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Adjusting Mortgage Rates to Lower Credit Scores using CA’s Credit Risk Model

By Collateral Analytics |

By Dr. James R. Follain and Dr. Michael Sklarz

Lending trends have led to more conservative underwriting in recent years follow the period of too often lax lending standards during the boom years in the early 2000s. One indicator of this change is the role played by the borrower’s credit score.  A recent paper by Colton and Carliner (2014) use Freddie Mac single family mortgage data to highlight this trend.[1] They show that the share of these loans with FICO scores below 700 was consistently at or near 35 percent in 2004-2007. The share of loans within this range was below 7 percent in 2012. The average FICO score went from 722 to 765 during the same time period. Clearly, lenders tightened up underwriting criteria in the years following the housing boom of the mid-2000s.

Now there is considerable and ongoing discussion about whether it may be time to loosen underwriting standards and, in so doing, help stimulate a recovery of the market for single family and allow more people to become owner-occupants. One way of doing this is to extend downward the range of FICO scores borrowers need to qualify for a home mortgage. Of course, doing so will increase the credit risk of residential lending, all else equal, because there is strong evidence that borrowers with lower credit scores are more likely to default than higher FICO borrowers, all else equal.

A key question in this debate is how much? That is, how much additional credit risk will lenders assume when they begin to make loans with lower credit scores and by how much with mortgage interest rates have to increase in order to incorporate the increased credit risk? Collateral Analytics has developed a tool to help address this question. Our new Credit Risk model produces estimates of the credit risk embodied in mortgages with different credit scores, different initial loan to value ratios, and a range of other traits that affect credit risk. A summary output measure of the model is the credit risk spread (CRS), which measures the annualized amount of credit risk embedded in a particular mortgage.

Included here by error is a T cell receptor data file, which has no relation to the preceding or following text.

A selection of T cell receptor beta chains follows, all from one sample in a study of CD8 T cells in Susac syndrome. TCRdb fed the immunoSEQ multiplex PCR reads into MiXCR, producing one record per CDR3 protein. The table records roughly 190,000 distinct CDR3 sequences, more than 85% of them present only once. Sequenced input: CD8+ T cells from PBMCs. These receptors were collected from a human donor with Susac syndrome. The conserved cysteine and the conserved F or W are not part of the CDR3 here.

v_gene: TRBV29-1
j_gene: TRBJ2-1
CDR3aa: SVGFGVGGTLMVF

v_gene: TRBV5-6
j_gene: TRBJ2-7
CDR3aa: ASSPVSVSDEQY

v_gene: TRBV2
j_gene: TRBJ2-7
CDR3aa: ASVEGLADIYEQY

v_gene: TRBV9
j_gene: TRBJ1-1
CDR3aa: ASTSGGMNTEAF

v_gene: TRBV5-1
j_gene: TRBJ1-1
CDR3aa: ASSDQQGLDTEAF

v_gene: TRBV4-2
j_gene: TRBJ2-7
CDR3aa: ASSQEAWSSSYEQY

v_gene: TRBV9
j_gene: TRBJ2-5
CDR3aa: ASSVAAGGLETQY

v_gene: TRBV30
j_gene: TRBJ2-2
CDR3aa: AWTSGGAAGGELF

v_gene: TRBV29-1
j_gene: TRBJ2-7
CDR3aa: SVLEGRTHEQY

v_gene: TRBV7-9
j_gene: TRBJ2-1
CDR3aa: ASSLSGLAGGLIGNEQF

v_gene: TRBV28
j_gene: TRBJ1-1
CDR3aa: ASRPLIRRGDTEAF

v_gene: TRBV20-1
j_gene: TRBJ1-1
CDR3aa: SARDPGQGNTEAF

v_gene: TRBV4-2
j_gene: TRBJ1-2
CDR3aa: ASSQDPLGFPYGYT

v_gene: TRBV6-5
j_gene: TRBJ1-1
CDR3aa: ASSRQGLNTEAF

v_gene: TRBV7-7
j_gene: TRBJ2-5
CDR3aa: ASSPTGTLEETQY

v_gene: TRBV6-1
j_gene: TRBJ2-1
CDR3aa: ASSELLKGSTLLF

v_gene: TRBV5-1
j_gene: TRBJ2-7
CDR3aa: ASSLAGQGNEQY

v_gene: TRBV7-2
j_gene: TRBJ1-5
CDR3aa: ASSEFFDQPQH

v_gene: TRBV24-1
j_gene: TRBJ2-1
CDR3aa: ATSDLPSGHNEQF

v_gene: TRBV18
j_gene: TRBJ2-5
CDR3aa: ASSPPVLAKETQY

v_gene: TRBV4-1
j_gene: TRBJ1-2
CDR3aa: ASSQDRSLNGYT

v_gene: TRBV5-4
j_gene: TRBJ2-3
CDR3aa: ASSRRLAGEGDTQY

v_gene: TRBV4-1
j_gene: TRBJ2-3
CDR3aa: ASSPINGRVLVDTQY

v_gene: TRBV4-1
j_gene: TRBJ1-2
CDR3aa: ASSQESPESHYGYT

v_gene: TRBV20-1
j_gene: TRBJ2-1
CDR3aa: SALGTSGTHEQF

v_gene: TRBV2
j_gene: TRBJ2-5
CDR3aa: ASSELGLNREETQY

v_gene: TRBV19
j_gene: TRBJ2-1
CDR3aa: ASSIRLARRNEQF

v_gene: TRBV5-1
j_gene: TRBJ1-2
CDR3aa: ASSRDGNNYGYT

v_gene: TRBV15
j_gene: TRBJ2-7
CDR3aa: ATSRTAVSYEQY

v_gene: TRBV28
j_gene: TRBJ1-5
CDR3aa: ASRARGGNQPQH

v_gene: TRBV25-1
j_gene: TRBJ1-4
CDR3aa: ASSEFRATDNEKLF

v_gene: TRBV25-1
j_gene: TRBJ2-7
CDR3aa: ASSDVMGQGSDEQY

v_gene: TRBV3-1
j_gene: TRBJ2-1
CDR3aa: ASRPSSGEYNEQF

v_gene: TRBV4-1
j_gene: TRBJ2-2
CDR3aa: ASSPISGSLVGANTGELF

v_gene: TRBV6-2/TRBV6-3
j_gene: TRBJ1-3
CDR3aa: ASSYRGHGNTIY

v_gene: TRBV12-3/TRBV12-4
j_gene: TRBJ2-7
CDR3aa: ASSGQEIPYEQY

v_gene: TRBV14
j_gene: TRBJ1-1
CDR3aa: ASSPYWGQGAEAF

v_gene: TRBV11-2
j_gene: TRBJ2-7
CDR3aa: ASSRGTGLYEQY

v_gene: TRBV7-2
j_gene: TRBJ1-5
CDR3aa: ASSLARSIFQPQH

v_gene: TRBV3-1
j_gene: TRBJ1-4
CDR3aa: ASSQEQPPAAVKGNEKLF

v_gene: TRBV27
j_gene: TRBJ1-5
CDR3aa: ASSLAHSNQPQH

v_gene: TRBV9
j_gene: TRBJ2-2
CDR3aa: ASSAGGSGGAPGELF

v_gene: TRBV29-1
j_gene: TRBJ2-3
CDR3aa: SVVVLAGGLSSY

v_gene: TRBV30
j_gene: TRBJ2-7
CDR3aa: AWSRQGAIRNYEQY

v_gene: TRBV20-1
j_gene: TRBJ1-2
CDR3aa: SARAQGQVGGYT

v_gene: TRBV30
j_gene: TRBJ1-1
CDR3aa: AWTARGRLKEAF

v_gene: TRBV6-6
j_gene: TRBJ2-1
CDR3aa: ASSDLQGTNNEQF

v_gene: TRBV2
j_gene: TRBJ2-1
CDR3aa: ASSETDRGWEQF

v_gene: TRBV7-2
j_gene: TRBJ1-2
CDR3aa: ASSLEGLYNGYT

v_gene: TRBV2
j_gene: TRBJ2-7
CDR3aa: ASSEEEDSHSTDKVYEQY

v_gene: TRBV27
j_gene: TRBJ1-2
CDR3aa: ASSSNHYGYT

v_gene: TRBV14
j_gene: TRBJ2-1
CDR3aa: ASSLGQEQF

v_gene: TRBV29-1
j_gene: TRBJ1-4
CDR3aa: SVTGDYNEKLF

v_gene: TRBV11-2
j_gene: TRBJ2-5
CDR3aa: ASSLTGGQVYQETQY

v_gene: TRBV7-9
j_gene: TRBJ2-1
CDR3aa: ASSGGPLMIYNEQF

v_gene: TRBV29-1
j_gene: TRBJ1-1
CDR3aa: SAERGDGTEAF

The purpose of this article is to use the CA Credit Risk Model to shed light on the impact of lowering credit scores on credit risk and mortgage interest rates. The model was applied to 20 stylized properties with three different initial Loan to Value ratios (80, 90, and 95 percent) and three different initial credit scores (660, 740, and 800) in 20 large CBSAs. ARMs versus FRMs are distinguished. By examining differences in the credit risk spread for mortgages of different LTVs and credit scores the impact of changing lending standards can be inferred.

The results of our examination of this issue are summarized in Table 1. The average CR spreads among the 20 CBSA for these mortgages are contained in the first three rows. For example, the estimated average CRS for an FRM with an initial LTV of 80 and an initial credit score of 660 is 84 basis points. As expected, loans with higher LTVs and the lowest credit scores have the highest credit risk spreads. FRMs are riskier than ARMs for the lowest credit scores, but the differences between ARMs and FRMs in the two higher credit score buckets are modest.